In the search for last minute gifts for ECEC, books offer value beyond measure

In the search for last minute gifts for ECEC, books offer value beyond measure

by Freya Lucas

December 18, 2020

With a number of early childhood education and care services preparing for the end of year, and with some offering gifts for children to commemorate the year that was, many services are seeking advice about which gifts are suitable, as well as cost effective. 

 

We spoke with children’s author, and QBD Books CEO, Nick Croydon, about why books are a gift which goes on to support children throughout their lives. 

 

In an age where screen based entertainment can offer up instant gratification, “dazzling” children, we began our conversation by asking Nick why it’s so important for caring adults, such as early childhood education and care (ECEC) professionals to offer up time with books as a pleasure, not a chore. 

 

Reading, he said, acts as an antidote to the negative effects of too much time spent engaging with a screen. 

 

“It’s like giving a workout to the brain, and just like a workout for the body, it has immense benefits. It’s improving their mind; it builds their vocabulary, and it calms them down. It does everything that watching screens doesn’t,” he said. 

 

“Giving books to young children is one of the biggest gifts you can give” Nick explained. 

 

“As a parent and a writer, I believe it’s not about the individual book, but it’s about giving them access to the concept of reading, which lasts a lifetime.”

 

By encouraging children to read from an early age, they are “switched on” to a lifetime love of the written word, and sparking off connections and synapses which will serve them throughout their journey.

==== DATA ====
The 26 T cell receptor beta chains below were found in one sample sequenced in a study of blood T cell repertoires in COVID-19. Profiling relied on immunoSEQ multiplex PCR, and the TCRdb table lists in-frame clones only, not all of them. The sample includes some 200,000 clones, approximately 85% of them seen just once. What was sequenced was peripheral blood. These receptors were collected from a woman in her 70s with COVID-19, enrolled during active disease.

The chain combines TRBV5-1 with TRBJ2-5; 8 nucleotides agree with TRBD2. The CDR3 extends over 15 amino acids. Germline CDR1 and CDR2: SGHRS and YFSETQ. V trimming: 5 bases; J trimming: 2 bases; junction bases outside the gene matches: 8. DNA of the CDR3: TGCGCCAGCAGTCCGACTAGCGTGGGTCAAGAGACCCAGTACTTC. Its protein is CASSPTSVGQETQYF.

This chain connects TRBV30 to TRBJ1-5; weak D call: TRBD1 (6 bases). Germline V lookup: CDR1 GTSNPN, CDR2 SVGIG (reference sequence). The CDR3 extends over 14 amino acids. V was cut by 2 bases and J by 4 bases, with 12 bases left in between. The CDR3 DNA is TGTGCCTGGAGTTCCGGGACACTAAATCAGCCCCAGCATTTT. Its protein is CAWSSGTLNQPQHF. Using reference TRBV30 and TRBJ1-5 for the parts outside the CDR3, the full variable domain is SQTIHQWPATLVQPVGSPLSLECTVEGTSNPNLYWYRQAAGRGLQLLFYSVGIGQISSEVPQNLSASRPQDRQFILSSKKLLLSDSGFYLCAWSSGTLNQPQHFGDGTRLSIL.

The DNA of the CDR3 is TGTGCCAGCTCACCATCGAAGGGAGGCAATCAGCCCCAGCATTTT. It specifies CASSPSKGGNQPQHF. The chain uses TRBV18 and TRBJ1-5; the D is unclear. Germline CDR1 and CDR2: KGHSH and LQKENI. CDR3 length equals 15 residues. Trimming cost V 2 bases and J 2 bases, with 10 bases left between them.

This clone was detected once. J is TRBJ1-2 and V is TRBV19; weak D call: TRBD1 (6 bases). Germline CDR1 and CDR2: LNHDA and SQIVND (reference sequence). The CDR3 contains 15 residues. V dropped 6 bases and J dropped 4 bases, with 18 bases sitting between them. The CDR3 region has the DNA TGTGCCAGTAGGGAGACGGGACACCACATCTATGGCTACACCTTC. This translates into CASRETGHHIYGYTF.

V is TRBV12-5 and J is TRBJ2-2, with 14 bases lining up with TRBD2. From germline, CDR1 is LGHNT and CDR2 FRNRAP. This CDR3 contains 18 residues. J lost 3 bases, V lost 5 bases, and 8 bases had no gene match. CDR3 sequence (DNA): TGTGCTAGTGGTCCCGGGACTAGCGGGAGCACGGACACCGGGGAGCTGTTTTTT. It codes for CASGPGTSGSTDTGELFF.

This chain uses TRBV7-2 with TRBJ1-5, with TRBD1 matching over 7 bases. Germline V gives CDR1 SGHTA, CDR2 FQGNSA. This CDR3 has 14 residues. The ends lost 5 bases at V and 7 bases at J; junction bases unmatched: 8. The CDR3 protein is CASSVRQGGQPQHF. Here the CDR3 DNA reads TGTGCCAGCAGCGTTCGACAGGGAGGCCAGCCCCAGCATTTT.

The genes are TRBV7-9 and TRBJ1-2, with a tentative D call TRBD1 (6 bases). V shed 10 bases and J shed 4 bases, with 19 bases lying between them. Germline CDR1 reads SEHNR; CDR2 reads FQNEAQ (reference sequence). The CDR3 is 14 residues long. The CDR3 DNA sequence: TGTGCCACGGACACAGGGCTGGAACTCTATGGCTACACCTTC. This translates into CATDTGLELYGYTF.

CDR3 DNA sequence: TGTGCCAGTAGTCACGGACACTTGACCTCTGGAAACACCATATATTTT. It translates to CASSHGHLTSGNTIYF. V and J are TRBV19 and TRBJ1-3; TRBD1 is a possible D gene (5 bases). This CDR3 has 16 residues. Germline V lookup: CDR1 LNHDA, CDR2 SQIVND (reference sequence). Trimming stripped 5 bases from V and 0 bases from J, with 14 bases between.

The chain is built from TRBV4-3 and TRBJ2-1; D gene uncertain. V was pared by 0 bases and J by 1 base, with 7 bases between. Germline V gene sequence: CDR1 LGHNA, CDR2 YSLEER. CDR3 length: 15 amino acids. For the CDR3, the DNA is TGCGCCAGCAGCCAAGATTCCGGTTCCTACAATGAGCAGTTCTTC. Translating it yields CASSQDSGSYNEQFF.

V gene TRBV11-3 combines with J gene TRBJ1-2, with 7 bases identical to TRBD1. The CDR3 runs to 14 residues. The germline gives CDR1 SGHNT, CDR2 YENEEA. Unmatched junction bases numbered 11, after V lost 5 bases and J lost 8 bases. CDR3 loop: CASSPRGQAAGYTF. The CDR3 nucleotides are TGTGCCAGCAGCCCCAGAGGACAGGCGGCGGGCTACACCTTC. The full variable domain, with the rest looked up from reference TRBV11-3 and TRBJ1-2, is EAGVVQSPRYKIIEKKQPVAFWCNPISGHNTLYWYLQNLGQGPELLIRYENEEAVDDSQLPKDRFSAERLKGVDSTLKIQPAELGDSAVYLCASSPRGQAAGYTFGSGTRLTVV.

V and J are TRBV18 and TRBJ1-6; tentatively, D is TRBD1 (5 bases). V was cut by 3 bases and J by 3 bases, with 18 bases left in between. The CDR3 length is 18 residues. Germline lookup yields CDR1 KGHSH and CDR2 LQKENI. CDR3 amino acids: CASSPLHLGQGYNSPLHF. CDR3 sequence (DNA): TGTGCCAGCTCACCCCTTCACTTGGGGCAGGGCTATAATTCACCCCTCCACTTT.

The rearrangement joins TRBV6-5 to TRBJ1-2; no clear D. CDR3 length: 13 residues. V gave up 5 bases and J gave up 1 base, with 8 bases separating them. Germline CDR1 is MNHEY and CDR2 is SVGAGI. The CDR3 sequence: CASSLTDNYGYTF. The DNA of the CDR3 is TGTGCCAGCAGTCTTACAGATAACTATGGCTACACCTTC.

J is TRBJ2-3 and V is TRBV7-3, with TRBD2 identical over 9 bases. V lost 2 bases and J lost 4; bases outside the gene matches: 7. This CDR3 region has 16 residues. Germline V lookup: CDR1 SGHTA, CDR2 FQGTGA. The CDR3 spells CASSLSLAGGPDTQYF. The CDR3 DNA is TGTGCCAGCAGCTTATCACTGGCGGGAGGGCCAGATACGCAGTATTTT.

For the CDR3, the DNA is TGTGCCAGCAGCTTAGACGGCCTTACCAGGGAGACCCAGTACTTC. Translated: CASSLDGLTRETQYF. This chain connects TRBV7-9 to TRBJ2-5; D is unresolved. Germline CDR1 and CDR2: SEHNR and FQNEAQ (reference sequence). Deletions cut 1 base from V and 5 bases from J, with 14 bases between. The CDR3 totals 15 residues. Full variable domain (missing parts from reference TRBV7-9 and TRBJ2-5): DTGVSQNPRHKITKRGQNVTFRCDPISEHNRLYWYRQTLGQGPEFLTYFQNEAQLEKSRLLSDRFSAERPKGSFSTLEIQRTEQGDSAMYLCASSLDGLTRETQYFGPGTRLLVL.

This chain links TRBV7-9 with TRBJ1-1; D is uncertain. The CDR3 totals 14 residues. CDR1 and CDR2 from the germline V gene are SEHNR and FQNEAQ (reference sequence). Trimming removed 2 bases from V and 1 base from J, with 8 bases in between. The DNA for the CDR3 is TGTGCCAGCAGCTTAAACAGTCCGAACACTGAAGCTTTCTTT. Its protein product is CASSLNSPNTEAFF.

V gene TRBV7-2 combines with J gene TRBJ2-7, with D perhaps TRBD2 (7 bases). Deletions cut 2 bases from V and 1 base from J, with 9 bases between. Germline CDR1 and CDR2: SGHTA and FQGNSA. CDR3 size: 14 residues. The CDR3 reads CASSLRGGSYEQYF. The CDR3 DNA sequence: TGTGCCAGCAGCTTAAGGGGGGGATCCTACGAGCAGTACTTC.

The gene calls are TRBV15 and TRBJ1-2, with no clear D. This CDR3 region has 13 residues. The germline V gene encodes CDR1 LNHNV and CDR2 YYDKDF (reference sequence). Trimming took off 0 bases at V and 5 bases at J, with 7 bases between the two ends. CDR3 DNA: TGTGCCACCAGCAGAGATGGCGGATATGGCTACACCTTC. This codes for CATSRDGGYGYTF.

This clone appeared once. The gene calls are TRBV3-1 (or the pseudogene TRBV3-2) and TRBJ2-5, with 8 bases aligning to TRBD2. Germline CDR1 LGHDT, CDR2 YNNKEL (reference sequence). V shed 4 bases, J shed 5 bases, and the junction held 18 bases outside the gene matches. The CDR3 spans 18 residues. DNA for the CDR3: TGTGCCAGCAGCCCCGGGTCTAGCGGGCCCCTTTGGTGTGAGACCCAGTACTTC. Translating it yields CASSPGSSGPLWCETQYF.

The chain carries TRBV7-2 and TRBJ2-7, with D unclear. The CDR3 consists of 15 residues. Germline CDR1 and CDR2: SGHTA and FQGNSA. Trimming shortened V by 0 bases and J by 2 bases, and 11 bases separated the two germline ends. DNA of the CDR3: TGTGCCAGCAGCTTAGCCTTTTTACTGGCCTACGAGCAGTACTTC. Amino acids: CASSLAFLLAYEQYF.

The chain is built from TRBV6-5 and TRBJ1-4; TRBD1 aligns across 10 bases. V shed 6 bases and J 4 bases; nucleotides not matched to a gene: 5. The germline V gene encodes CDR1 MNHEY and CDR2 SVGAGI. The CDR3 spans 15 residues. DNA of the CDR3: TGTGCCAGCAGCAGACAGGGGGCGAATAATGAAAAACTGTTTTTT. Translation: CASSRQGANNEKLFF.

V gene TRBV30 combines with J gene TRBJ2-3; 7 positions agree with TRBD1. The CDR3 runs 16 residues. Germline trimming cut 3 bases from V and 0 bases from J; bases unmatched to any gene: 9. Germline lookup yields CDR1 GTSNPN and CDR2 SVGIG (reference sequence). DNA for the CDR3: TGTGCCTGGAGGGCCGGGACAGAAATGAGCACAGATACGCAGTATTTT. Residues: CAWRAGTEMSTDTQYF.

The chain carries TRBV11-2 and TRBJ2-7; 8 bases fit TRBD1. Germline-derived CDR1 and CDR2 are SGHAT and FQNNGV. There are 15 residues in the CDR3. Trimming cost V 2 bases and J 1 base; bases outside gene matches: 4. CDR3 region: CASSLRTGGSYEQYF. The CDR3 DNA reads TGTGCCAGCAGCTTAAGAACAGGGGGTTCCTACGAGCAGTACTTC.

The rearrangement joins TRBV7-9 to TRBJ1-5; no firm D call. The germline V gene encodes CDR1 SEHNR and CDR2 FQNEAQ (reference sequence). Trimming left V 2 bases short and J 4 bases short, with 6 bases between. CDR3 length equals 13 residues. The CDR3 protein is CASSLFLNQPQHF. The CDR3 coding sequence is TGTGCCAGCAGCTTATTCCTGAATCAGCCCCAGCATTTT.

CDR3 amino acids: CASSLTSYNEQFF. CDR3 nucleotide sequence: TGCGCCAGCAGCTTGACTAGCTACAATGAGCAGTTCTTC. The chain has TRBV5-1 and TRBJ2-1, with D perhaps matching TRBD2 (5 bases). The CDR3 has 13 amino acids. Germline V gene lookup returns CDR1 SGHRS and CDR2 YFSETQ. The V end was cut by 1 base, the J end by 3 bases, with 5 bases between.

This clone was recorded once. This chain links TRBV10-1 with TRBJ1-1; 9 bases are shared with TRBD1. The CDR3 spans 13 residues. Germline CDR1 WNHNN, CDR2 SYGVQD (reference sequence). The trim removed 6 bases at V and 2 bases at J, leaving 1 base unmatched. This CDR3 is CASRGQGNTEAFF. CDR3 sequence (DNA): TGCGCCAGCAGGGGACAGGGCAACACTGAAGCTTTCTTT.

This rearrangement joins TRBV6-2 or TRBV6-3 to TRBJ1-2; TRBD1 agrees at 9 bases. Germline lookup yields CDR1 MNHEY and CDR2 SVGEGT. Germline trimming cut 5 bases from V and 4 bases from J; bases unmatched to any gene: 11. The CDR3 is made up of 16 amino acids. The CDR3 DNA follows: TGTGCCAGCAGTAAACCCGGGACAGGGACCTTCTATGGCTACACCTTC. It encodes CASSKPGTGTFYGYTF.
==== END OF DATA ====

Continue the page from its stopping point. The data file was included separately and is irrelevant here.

“When children are playing games, or even just watching games being played by someone else, it’s just mindless. When they read, it calms them down and lets them build their imagination,” Nick said. 

 

When children hear a skilled adult reading to them, it supports them by allowing them to hear how words should be spoken, and familiar stories can help children work through experiences which may be confronting, challenging or unfamiliar. 

 

“They like the comfort of knowing how a story finishes, it gives them security knowing what’s coming next. They also love catching the adult out reading it if they try to skip a page,” Nick said, recommending  Andy Lee’s Do Not Open books. 

 

“You know what’s coming on the next page and so does the child, but you still laugh out loud when they see it, and it’s just so fun to be a part of.”

 

When it comes time to choosing books from a seemingly infinite range of choices, Nick’s advice is not to be afraid to ask for help.

 

“Particularly if you’re a first-time parent or grandparent and you’ve got a four- or five-year-old, it can be confusing to get the right book for the age group,” he added. 

 

“If you don’t know what you’re looking for, the easiest thing to do is speak to the bookseller. Remember, they are book lovers too, who do this job day in and day out with a passion. They will be able to give you a wide variety of advice.”

 

Giving relevant information about the child’s age and interests can help get a gift of good fit. Not being wedded to traditional perspectives, or views of gender is also an important consideration. 

 

Please see below for some of Nick’s top choices for preschool age children.  

 

 

To learn more about the value of quality stories for children, see here

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